British national road champion Sharon Laws proved to be a law unto herself when she soloed to victory in her debut performance at the Momentum 94.7 Cycle Challenge in November.

Laws broke away with 50km to go in her maiden outing for Momentum-Toyota to announce her arrival on the South African racing scene in dramatic fashion.

The former Olympian says her team went into the race with no assigned leader but with a plan to make the race hard and reduce the bunch to a small group in which they would have the numerical advantage.

“After the Mandela Bridge, the bunch decreased in size a little and on the Witkoppen climb the team kept the pace high.

“I accelerated, hoping to force a select group, but when I looked behind I realised no one was following. So I continued to keep the pace up and had quite a gap by the top.”

The climber, who was also her country’s time-trial champion in 2008, says she pressed on, knowing that it would force the other teams to chase and allow her team-mates to sit on and wait.

“Once the gap got to two minutes, I knew I just had to keep my head down and the pace consistent and I would have a good chance of getting to the finish alone.”

She crossed the line in 2:39:34, nearly five minutes ahead of fellow Brit Catherine Williamson (bizhub-FCF) and new team-mate Cherise Stander.

MTN-Qhubeka’s Reinardt Janse van Rensburg took an emotional win in the men’s race (2:10:19) in memory of his father. It wrapped up an incredible season for the youngster, who started with a win in the Pick n Pay Cape Argus and went on to secure 14 international victories.

Laws, who rode for soon-to-be-defunct AA this season, says winning her new sponsor’s race was a dream start to the next chapter of her cycling career.

“When you move to a new team you always want to prove that you are worth the investment. I really wanted to have a good performance and trained hard in bad weather in Spain before I arrived, so it was great to see it all pay off.”

Her victory in the world’s second largest road race caps a remarkable season, which included second place overall in the Gooik-Geraardsbergen-Gooik race in Belgium, a podium finish in the Gracia-Orlova stage race in the Czech Republic and a bronze medal in the team time-trial at the world championships in Holland.

Despite having what she describes as her best season to date, the Beijing Olympian was somewhat controversially omitted from this year’s team for the London games.

“It’s something that I worked towards for many years, so ‘disappointment’ doesn’t quite express the feeling sufficiently.

“I was the fourth-ranked British rider in terms of UCI points and my points helped to qualify the fourth slot for Great Britain in the road race.

“I think enough people had told me that the selectors would have to take me for me to start believing it, so it was a huge blow.”

The environmental project manager’s “unexpected cycling career” has taken some interesting turns since she first borrowed a friend’s bicycle for an adventure-racing weekend in 2002.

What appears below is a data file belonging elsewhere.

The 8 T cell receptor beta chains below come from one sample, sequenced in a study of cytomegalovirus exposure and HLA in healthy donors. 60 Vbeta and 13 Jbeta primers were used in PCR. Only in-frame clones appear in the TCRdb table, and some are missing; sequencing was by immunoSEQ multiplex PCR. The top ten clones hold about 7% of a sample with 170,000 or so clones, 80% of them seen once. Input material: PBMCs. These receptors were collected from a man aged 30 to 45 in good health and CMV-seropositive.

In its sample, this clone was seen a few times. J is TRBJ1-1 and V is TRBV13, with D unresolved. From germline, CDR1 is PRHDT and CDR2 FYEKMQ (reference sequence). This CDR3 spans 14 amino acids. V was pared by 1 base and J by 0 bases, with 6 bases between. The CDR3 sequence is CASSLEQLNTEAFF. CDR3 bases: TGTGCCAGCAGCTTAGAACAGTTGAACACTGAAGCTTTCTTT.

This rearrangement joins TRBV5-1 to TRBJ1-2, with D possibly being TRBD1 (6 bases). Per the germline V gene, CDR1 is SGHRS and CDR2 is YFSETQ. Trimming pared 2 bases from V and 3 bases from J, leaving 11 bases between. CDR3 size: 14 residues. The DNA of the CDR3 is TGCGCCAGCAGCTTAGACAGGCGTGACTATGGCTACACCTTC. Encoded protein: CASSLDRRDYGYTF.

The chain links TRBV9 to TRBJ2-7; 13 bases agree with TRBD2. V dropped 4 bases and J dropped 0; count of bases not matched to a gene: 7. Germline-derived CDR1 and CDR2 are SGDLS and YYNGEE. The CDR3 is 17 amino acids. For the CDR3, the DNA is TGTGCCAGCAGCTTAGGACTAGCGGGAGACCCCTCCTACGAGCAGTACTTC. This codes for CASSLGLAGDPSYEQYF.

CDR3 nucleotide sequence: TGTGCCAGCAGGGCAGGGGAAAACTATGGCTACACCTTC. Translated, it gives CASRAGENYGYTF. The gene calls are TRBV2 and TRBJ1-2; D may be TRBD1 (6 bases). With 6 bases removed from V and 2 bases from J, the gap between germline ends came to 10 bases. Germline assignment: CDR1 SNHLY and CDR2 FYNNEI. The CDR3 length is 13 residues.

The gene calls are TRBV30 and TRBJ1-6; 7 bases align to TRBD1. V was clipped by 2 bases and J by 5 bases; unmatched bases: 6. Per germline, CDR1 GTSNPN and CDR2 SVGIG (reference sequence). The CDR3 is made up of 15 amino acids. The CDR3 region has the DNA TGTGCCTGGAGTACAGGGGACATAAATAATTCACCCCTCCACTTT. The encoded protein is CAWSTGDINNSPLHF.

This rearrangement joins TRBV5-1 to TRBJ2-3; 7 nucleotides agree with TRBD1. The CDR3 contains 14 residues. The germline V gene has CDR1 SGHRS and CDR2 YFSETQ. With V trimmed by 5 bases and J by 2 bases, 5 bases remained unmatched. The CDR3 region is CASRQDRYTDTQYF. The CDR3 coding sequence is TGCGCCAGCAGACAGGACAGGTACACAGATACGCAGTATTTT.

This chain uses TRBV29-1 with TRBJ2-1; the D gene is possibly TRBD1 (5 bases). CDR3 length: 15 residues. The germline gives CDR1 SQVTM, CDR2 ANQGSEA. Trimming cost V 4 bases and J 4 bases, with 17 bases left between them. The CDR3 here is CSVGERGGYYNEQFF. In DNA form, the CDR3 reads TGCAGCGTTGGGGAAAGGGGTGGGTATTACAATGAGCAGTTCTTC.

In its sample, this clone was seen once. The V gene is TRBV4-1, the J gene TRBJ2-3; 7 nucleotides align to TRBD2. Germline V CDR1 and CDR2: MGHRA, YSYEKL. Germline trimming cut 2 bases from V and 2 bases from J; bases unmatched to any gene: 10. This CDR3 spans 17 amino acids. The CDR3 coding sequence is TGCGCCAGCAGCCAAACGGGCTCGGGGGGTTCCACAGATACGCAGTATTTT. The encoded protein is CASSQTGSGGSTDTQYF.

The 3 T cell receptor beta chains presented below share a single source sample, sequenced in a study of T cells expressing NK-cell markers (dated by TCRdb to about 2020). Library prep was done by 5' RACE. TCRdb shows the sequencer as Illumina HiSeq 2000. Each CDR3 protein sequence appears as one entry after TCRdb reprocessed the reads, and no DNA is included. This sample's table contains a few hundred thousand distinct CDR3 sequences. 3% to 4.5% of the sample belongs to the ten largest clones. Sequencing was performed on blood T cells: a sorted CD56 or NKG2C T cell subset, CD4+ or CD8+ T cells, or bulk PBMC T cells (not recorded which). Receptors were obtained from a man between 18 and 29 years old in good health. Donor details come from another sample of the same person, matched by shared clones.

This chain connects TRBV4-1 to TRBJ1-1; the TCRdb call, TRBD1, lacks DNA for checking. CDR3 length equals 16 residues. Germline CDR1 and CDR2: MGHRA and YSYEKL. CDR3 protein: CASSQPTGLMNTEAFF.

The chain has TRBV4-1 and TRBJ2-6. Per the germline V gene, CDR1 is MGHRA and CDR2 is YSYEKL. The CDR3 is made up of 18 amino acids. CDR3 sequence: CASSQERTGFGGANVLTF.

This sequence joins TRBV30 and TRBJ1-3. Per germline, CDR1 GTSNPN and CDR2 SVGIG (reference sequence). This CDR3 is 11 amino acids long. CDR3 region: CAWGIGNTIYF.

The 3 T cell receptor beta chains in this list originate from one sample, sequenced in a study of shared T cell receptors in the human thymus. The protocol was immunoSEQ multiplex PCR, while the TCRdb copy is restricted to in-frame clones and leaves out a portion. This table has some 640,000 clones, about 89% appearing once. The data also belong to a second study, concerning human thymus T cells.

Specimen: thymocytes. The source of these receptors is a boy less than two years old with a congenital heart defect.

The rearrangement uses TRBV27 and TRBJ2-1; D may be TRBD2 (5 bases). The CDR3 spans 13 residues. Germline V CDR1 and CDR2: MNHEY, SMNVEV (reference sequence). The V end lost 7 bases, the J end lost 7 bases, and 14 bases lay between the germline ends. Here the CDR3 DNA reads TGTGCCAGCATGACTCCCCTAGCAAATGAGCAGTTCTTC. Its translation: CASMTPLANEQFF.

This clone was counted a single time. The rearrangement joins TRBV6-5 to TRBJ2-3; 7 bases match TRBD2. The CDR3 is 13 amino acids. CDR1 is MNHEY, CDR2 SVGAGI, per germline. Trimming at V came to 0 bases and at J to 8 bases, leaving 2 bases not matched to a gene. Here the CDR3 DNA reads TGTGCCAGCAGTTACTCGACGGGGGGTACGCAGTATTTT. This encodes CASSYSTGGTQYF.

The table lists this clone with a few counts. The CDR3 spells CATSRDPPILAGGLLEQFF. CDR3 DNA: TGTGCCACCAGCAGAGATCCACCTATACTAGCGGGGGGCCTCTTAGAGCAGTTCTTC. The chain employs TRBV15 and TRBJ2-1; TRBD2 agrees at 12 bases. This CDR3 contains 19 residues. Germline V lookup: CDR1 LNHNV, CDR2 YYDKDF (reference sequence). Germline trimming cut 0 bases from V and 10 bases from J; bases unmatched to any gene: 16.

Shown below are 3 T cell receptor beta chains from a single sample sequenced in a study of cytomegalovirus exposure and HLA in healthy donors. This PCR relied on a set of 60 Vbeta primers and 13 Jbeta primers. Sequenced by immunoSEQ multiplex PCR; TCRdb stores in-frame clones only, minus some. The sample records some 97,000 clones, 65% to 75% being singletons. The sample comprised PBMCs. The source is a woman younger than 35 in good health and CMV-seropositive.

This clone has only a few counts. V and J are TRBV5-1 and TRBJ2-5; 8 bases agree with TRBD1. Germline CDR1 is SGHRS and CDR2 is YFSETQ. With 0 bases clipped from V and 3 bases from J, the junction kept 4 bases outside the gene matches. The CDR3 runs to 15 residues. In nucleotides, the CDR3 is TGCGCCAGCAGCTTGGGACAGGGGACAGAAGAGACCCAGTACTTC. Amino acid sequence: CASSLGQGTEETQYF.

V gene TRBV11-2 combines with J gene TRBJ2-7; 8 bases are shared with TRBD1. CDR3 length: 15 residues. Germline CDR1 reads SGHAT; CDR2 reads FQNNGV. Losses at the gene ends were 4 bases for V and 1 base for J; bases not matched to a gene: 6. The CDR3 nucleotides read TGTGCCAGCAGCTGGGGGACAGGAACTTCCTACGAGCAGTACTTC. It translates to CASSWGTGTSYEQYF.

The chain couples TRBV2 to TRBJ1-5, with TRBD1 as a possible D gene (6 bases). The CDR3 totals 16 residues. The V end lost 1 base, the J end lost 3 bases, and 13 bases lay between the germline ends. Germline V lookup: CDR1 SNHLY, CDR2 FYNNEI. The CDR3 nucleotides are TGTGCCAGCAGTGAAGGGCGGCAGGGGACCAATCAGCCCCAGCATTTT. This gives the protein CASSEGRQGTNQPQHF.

Instantly hooked, Law moved to South Africa later that year for work and started competing in mountain bike events “just for fun”. By the time she returned to the UK in 2004, she had an Absa Cape Epic title to her name (alongside partner Hanlie Booyens).

“I moved to Melbourne (Australia) at the end of 2006 and discovered an avid road riding scene. I was travelling worldwide at the time so had little opportunity to race but in December 2007 I won a stage race with a mountain-top finish.”

Her success prompted her to invest in a decent bike and coach, which helped her finish second in the Australian national champs in 2008 and grab a spot on the British road team. “After a successful Tour de l’Aude in France, I made the Beijing squad.”

In 2009, Laws and Booyens claimed a second Epic win and have kept their promise to once again challenge for the title in the 10th edition in 2013.

“Hanlie and I are realistic about our chances and know that we will be up against very tough opposition given that it is now a UCI race. She works full-time and my priority is road racing, but I still believe we will be competitive.”

Having lived and worked all around the world, including South America, Europe and Australia, the Kenyan-born rider is happy to be back on African soil for now.

Laws says she will divide her time between Stellenbosch and Girona, Spain, which is her home base for her European racing commitments with Lotto-Belisol.

The 38-year-old is looking forward to mentoring younger riders like Ashleigh Moolman-Pasio on the international stage-racing scene.

“From a personal point of view, I’d like to consolidate on my performances this year with more podium places in UCI races. A major win would be nice before I finish my career – whenever that might be!”

Sharon Laws Mendrisio 2009 - Women Elite

Sharon Laws in action at the 2009 UCI Road World Championships in Mendrisio, Switzerland.

Photo: Supplied

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